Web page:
Beginning in the early 1980s Vladimir Drinfeld and later Alexander Beilinson proposed that there should be a way to interpret Langlands’ conjectures in geometric terms. The translation between numbers and geometry is often difficult, but when it works it can crack problems wide open.To take just one example, a basic question about a number is whether it has a repeated prime factor. The number 12 does: It factors into 2 × 2 × 3, with the 2 occurring twice. The number 15 does not (it factors into 3 × 5).In general, there’s no quick way of knowing whether a number has a repeated factor. But there is an analogous geometric problem which is much easier.Polynomials have many of the same properties as numbers: You can add, subtract, multiply and divide them. There’s even a notion of what it means for a polynomial to be “prime.” But unlike numbers, polynomials have a clear geometric guise. You can graph their solutions and study the graphs to gain insights about them.For instance, if the graph is tangent to the x-axis at any point, you can deduce that the polynomial has a repeated factor (indicated at exactly the point of tangency). It’s just one example of how a murky arithmetic question acquires a visual meaning once converted into its analogue for polynomials.“You can graph polynomials. You can’t graph a number. And when you graph a [polynomial] it gives you ideas,” said Conrad. “With a number you just have the number.”The “geometric” Langlands program, as it came to be called, aimed to find geometric objects with properties that could stand in for the Galois groups and automorphic forms in Langlands’ conjectures. Proving an analogous correspondence in this new setting by using geometric tools could give mathematicians more confidence in the original Langlands conjectures and perhaps suggest useful ways of thinking about them.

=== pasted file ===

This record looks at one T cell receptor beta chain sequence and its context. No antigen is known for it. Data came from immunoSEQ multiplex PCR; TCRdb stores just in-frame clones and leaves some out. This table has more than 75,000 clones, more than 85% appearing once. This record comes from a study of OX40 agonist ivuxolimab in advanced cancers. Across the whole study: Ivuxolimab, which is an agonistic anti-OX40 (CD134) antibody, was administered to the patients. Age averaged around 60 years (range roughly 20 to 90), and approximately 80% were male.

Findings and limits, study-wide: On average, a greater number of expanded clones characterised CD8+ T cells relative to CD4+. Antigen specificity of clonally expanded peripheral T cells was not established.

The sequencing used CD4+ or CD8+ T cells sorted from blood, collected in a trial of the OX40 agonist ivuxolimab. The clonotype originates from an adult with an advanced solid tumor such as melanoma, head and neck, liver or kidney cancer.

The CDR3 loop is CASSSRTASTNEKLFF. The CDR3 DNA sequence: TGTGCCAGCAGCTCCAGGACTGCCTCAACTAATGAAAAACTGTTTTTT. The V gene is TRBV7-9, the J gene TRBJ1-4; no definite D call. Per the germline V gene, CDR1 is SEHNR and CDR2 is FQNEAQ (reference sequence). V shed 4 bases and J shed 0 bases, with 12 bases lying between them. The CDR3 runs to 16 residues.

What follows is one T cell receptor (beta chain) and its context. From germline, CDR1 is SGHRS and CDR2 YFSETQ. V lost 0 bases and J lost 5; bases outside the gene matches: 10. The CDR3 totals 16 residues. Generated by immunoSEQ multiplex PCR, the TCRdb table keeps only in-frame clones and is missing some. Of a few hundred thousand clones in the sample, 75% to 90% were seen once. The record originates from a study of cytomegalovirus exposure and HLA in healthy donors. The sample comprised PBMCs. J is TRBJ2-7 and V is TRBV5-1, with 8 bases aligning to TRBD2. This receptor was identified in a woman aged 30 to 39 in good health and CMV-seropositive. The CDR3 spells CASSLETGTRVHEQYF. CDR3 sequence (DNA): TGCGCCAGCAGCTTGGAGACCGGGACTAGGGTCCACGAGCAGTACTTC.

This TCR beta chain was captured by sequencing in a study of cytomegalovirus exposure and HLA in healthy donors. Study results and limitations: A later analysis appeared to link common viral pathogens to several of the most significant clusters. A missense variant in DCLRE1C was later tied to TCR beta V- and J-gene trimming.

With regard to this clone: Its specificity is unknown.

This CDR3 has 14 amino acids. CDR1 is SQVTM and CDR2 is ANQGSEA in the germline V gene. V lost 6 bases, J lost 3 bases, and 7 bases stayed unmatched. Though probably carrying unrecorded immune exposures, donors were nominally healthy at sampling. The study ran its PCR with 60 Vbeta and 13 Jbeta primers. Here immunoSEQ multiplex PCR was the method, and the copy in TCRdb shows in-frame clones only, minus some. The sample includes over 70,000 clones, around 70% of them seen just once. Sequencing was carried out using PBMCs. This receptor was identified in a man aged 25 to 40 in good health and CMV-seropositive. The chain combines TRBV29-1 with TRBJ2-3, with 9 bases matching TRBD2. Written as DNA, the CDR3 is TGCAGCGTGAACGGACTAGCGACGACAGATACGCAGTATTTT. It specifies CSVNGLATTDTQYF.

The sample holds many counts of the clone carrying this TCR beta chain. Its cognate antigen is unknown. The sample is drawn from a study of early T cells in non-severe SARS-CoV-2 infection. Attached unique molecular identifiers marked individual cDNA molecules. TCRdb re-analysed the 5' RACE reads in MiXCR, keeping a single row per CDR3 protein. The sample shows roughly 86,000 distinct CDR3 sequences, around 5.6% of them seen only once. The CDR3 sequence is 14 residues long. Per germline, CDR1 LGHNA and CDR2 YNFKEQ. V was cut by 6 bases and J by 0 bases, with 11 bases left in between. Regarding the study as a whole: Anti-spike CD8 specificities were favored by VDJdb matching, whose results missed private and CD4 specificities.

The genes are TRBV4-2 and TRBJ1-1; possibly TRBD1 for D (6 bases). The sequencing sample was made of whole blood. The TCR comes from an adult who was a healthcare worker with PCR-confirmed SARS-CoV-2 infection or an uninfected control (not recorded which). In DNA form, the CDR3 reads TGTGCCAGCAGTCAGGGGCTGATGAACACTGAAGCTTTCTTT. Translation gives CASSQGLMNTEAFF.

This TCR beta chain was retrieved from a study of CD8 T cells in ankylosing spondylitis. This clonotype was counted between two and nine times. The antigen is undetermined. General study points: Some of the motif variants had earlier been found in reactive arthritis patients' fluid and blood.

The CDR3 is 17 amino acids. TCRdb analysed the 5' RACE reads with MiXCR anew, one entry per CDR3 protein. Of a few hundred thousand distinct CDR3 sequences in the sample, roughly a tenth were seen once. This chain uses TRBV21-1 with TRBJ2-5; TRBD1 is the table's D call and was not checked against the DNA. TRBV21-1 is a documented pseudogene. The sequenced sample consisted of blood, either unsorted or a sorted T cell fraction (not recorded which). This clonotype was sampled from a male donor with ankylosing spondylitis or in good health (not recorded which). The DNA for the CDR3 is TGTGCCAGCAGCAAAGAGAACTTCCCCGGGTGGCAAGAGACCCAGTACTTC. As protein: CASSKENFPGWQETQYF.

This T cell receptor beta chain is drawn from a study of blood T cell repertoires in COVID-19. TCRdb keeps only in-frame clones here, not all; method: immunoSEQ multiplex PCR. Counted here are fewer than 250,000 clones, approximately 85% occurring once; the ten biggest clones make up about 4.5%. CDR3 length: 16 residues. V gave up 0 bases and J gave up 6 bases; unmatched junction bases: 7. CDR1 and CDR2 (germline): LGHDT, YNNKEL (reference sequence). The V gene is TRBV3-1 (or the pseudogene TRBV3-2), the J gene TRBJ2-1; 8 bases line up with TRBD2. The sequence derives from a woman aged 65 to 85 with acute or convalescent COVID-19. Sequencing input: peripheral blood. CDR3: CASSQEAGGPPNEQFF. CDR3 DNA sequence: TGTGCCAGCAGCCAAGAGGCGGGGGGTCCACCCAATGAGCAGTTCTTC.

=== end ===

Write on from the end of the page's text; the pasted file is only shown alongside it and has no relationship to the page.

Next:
The New Developments